Next Up: Julian May’s “Star of Wonder” in Thrilling Wonder Stories, ed. Samuel Mines (February 1953). You can read it online here.
Fred Saberhagen’s “The Long Way Home” first appeared in the June 1961 issue of Galaxy Magazine, ed. H. L. Gold. You can read it online here.
Among the Asteroids out Near Pluto
Marty and Laura–recently married and very much in love–form the crew of the Clementine, a robotic mining, ore refining, and hauling vessel. They spend their isolated existence identifying prospective asteroids out near Pluto. Laura, on her very first space voyage, remains his liaison in the control room when Marty scoots off in his space bike to investigate a blip on the radar. If it’s a wrecked hull of “a ship dead for decade, or a century, or a thousand years” if theirs by right of salvage if they could tow it into a port (181). The robotic librarian indicates that no such vessel has ever existed! Marty’s investigation reveals that the thirty-mile long hull is part of a two-thousand-year-old larger vessel that has suffered a possibly cataclysmic disaster.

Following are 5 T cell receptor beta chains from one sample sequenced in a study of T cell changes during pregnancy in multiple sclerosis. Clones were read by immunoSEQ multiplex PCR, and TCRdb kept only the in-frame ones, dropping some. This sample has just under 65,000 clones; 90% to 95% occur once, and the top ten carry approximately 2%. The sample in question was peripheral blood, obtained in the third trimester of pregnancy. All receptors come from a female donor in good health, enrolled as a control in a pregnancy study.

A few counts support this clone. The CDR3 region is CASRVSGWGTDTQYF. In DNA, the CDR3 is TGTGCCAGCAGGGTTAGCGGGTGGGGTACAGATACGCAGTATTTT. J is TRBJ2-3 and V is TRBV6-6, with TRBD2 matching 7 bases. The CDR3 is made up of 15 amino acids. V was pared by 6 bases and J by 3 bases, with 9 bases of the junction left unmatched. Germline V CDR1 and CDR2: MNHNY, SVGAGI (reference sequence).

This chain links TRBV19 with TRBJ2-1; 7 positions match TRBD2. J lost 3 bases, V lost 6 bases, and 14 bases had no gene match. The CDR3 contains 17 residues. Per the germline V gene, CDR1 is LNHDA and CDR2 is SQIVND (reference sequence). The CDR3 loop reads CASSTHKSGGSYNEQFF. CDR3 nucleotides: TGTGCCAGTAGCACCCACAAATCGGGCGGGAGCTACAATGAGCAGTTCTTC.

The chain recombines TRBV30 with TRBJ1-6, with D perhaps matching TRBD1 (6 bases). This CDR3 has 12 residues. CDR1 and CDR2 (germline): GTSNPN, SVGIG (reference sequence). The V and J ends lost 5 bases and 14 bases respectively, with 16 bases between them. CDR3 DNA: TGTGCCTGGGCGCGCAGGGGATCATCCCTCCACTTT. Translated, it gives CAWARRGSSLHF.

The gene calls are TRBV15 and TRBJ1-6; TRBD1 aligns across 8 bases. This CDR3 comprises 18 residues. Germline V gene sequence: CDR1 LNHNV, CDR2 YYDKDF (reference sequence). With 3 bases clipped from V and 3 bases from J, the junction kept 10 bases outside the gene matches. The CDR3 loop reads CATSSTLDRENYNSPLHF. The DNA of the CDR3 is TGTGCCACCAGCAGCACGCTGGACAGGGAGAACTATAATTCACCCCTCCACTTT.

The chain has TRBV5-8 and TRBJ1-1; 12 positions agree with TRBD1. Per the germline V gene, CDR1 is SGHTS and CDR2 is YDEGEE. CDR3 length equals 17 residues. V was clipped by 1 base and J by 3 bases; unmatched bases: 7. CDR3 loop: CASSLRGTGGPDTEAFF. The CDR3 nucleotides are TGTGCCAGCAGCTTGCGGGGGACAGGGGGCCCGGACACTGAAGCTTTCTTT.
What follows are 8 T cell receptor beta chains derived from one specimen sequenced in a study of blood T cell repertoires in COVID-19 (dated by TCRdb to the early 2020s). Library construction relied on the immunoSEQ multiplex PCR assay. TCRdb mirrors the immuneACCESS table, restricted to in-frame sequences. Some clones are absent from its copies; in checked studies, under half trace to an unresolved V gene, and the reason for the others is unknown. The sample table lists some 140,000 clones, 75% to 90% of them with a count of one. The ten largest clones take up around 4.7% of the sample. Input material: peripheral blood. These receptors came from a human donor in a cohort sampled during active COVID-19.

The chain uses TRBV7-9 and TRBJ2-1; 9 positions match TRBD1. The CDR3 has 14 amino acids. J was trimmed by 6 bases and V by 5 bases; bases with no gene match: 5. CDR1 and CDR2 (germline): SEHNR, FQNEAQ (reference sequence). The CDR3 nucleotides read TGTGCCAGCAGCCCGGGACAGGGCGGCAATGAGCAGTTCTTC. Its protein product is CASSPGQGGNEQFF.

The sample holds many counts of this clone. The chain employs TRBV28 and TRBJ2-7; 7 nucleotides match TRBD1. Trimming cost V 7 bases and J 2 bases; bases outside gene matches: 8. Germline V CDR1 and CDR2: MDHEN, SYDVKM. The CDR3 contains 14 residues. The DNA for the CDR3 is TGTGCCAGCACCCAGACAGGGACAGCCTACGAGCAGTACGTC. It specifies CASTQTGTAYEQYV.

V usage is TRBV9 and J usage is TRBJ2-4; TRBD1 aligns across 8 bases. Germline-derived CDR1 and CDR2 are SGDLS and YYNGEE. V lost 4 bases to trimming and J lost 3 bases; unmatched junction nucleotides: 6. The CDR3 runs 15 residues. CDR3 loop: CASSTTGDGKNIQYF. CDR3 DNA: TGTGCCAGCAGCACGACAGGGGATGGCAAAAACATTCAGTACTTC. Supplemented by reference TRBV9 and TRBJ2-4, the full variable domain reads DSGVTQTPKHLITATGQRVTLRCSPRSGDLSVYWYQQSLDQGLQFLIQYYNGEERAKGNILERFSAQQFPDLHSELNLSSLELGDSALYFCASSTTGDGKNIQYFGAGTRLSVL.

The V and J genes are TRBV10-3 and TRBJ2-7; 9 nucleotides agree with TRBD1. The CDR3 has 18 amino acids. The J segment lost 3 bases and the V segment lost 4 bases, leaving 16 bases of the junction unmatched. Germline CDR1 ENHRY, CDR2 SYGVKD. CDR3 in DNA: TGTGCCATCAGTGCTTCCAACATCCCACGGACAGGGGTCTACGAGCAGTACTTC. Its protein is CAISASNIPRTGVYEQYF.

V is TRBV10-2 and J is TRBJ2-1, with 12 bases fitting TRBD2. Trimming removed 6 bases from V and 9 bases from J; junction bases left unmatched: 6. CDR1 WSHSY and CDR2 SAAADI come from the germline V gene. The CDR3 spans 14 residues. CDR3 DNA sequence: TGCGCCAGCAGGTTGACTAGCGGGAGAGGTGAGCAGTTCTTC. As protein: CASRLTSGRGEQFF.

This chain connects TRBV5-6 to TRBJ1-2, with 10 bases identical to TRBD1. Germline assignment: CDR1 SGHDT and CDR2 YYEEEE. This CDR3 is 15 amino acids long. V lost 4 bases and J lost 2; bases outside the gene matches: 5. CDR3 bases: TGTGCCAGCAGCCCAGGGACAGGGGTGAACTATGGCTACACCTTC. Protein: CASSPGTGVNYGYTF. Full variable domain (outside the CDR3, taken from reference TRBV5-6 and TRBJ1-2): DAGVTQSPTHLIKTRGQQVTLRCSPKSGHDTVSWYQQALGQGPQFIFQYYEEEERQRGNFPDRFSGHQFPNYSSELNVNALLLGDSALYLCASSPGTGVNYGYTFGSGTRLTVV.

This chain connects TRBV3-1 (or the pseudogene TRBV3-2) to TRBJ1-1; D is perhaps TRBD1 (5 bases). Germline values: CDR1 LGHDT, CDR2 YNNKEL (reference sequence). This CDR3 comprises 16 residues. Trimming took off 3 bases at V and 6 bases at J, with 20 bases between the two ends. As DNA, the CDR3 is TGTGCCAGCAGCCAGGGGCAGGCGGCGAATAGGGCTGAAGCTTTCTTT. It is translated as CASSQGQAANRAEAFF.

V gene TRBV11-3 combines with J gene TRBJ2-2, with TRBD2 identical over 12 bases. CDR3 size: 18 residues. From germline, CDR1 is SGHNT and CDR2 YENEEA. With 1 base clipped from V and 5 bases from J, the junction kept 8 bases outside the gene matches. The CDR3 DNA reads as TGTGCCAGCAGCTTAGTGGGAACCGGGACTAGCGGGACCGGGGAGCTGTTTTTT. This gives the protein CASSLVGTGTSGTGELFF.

1. I have yet to read any of J. G. Ballard’s late 70s and early 80s short fiction. Myths of the Near Future (1982) seems to contain some fascinating gems. I’ve previously reviewed two collections of his 50s and 60s fiction on the site—both are highly recommended!
2. My exploration of 60s/70s SF takes me to an another author I’ve only read about– Fred Saberhagen. I enjoy post-apocalyptical landscapes and balkanized and decayed far future societies–but, is there anything original in this take on the theme?
3. I’m proud owner (*cough*) of one of the worst vintage covers ever created. The premise was the sole reason I snatched up Kilworth’s The Night of Kadar (1978)—malfunctions create unusual growth in the seeded human colonists on an alien planet.
4. A fix-up novel (with substantial rewritten and added material) from Richard A. Lupoff…. not an author I’m too familiar with, but this one is endorsed by Harlan Ellison and definitely screams 70s!
Below are a group of uncredited covers whose artists I have not been able to firmly identify. Some were brought to my attention by Adam who runs a collectible SF store (link). I’d love to hear your input — make sure to read the guidelines.